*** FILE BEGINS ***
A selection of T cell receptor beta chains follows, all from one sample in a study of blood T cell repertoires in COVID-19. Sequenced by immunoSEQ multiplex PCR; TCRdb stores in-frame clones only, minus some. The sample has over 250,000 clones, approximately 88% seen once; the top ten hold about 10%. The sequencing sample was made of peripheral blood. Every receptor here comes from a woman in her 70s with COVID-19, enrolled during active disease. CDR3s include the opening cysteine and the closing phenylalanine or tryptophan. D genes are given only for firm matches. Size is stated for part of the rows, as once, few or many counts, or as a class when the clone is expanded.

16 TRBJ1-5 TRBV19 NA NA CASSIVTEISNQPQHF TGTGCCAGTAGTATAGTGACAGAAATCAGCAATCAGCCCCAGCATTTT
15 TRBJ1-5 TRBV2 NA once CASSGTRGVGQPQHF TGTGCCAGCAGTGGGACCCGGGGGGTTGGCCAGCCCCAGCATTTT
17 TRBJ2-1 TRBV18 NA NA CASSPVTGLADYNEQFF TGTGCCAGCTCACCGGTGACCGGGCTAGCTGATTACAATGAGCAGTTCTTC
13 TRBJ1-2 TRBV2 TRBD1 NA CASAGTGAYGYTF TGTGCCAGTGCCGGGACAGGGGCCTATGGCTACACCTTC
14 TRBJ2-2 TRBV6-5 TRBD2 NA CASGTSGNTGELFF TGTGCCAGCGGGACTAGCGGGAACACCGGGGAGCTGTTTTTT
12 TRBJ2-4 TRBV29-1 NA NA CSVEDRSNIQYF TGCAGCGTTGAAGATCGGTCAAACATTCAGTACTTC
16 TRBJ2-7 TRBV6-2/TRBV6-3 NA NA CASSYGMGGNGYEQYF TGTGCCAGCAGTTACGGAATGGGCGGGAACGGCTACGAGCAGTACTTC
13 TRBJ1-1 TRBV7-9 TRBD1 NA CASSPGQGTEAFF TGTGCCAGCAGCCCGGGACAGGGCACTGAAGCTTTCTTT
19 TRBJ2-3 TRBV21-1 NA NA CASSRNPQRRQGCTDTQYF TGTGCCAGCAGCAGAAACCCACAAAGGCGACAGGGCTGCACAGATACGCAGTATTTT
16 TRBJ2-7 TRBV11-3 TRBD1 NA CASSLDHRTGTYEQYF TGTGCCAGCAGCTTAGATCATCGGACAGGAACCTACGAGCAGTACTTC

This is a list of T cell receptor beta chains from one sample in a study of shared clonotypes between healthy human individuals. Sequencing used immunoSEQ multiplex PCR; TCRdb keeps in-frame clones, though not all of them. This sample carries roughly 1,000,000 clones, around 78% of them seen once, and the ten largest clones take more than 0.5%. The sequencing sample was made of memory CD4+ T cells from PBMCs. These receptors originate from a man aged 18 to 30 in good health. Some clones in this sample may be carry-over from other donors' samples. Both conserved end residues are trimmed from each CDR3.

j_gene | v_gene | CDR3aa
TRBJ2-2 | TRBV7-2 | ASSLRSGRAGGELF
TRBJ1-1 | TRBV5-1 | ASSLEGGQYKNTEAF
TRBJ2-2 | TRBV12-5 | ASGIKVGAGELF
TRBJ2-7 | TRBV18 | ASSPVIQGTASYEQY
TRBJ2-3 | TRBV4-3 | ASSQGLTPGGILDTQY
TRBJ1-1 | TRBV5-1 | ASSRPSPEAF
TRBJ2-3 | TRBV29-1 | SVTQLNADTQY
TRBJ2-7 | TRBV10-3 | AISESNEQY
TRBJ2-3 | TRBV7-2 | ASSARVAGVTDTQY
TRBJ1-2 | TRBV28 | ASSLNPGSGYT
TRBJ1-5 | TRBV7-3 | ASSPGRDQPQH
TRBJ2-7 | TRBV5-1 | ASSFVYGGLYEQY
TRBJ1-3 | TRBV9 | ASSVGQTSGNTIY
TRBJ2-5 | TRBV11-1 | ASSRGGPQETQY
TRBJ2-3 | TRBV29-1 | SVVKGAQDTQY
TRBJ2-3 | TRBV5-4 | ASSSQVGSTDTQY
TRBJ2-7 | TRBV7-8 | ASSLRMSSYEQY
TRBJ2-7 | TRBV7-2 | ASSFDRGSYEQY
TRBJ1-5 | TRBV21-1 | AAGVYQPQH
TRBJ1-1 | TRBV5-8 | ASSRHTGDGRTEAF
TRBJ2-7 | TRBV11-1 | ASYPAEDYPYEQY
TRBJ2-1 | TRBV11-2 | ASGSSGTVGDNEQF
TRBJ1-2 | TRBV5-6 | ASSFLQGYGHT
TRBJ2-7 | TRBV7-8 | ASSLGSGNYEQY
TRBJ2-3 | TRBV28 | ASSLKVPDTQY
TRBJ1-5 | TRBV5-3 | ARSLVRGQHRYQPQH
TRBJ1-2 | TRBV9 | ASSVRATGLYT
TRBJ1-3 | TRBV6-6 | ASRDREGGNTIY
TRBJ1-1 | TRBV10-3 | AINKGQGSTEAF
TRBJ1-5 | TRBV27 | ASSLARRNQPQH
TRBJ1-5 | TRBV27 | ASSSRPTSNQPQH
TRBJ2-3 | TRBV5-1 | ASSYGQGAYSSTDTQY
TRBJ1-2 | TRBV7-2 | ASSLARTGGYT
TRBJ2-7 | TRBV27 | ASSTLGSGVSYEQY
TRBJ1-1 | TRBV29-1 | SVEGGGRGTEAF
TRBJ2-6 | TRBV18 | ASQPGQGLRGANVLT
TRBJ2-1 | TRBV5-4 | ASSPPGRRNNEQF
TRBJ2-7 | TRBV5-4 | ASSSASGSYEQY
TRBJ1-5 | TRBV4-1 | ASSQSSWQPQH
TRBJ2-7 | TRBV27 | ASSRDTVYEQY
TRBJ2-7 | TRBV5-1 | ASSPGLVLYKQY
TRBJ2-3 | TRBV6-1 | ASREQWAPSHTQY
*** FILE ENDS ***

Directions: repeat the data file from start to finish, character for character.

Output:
A selection of T cell receptor beta chains follows, all from one sample in a study of blood T cell repertoires in COVID-19. Sequenced by immunoSEQ multiplex PCR; TCRdb stores in-frame clones only, minus some. The sample has over 250,000 clones, approximately 88% seen once; the top ten hold about 10%. The sequencing sample was made of peripheral blood. Every receptor here comes from a woman in her 70s with COVID-19, enrolled during active disease. CDR3s include the opening cysteine and the closing phenylalanine or tryptophan. D genes are given only for firm matches. Size is stated for part of the rows, as once, few or many counts, or as a class when the clone is expanded.

16 TRBJ1-5 TRBV19 NA NA CASSIVTEISNQPQHF TGTGCCAGTAGTATAGTGACAGAAATCAGCAATCAGCCCCAGCATTTT
15 TRBJ1-5 TRBV2 NA once CASSGTRGVGQPQHF TGTGCCAGCAGTGGGACCCGGGGGGTTGGCCAGCCCCAGCATTTT
17 TRBJ2-1 TRBV18 NA NA CASSPVTGLADYNEQFF TGTGCCAGCTCACCGGTGACCGGGCTAGCTGATTACAATGAGCAGTTCTTC
13 TRBJ1-2 TRBV2 TRBD1 NA CASAGTGAYGYTF TGTGCCAGTGCCGGGACAGGGGCCTATGGCTACACCTTC
14 TRBJ2-2 TRBV6-5 TRBD2 NA CASGTSGNTGELFF TGTGCCAGCGGGACTAGCGGGAACACCGGGGAGCTGTTTTTT
12 TRBJ2-4 TRBV29-1 NA NA CSVEDRSNIQYF TGCAGCGTTGAAGATCGGTCAAACATTCAGTACTTC
16 TRBJ2-7 TRBV6-2/TRBV6-3 NA NA CASSYGMGGNGYEQYF TGTGCCAGCAGTTACGGAATGGGCGGGAACGGCTACGAGCAGTACTTC
13 TRBJ1-1 TRBV7-9 TRBD1 NA CASSPGQGTEAFF TGTGCCAGCAGCCCGGGACAGGGCACTGAAGCTTTCTTT
19 TRBJ2-3 TRBV21-1 NA NA CASSRNPQRRQGCTDTQYF TGTGCCAGCAGCAGAAACCCACAAAGGCGACAGGGCTGCACAGATACGCAGTATTTT
16 TRBJ2-7 TRBV11-3 TRBD1 NA CASSLDHRTGTYEQYF TGTGCCAGCAGCTTAGATCATCGGACAGGAACCTACGAGCAGTACTTC

This is a list of T cell receptor beta chains from one sample in a study of shared clonotypes between healthy human individuals. Sequencing used immunoSEQ multiplex PCR; TCRdb keeps in-frame clones, though not all of them. This sample carries roughly 1,000,000 clones, around 78% of them seen once, and the ten largest clones take more than 0.5%. The sequencing sample was made of memory CD4+ T cells from PBMCs. These receptors originate from a man aged 18 to 30 in good health. Some clones in this sample may be carry-over from other donors' samples. Both conserved end residues are trimmed from each CDR3.

j_gene | v_gene | CDR3aa
TRBJ2-2 | TRBV7-2 | ASSLRSGRAGGELF
TRBJ1-1 | TRBV5-1 | ASSLEGGQYKNTEAF
TRBJ2-2 | TRBV12-5 | ASGIKVGAGELF
TRBJ2-7 | TRBV18 | ASSPVIQGTASYEQY
TRBJ2-3 | TRBV4-3 | ASSQGLTPGGILDTQY
TRBJ1-1 | TRBV5-1 | ASSRPSPEAF
TRBJ2-3 | TRBV29-1 | SVTQLNADTQY
TRBJ2-7 | TRBV10-3 | AISESNEQY
TRBJ2-3 | TRBV7-2 | ASSARVAGVTDTQY
TRBJ1-2 | TRBV28 | ASSLNPGSGYT
TRBJ1-5 | TRBV7-3 | ASSPGRDQPQH
TRBJ2-7 | TRBV5-1 | ASSFVYGGLYEQY
TRBJ1-3 | TRBV9 | ASSVGQTSGNTIY
TRBJ2-5 | TRBV11-1 | ASSRGGPQETQY
TRBJ2-3 | TRBV29-1 | SVVKGAQDTQY
TRBJ2-3 | TRBV5-4 | ASSSQVGSTDTQY
TRBJ2-7 | TRBV7-8 | ASSLRMSSYEQY
TRBJ2-7 | TRBV7-2 | ASSFDRGSYEQY
TRBJ1-5 | TRBV21-1 | AAGVYQPQH
TRBJ1-1 | TRBV5-8 | ASSRHTGDGRTEAF
TRBJ2-7 | TRBV11-1 | ASYPAEDYPYEQY
TRBJ2-1 | TRBV11-2 | ASGSSGTVGDNEQF
TRBJ1-2 | TRBV5-6 | ASSFLQGYGHT
TRBJ2-7 | TRBV7-8 | ASSLGSGNYEQY
TRBJ2-3 | TRBV28 | ASSLKVPDTQY
TRBJ1-5 | TRBV5-3 | ARSLVRGQHRYQPQH
TRBJ1-2 | TRBV9 | ASSVRATGLYT
TRBJ1-3 | TRBV6-6 | ASRDREGGNTIY
TRBJ1-1 | TRBV10-3 | AINKGQGSTEAF
TRBJ1-5 | TRBV27 | ASSLARRNQPQH
TRBJ1-5 | TRBV27 | ASSSRPTSNQPQH
TRBJ2-3 | TRBV5-1 | ASSYGQGAYSSTDTQY
TRBJ1-2 | TRBV7-2 | ASSLARTGGYT
TRBJ2-7 | TRBV27 | ASSTLGSGVSYEQY
TRBJ1-1 | TRBV29-1 | SVEGGGRGTEAF
TRBJ2-6 | TRBV18 | ASQPGQGLRGANVLT
TRBJ2-1 | TRBV5-4 | ASSPPGRRNNEQF
TRBJ2-7 | TRBV5-4 | ASSSASGSYEQY
TRBJ1-5 | TRBV4-1 | ASSQSSWQPQH
TRBJ2-7 | TRBV27 | ASSRDTVYEQY
TRBJ2-7 | TRBV5-1 | ASSPGLVLYKQY
TRBJ2-3 | TRBV6-1 | ASREQWAPSHTQY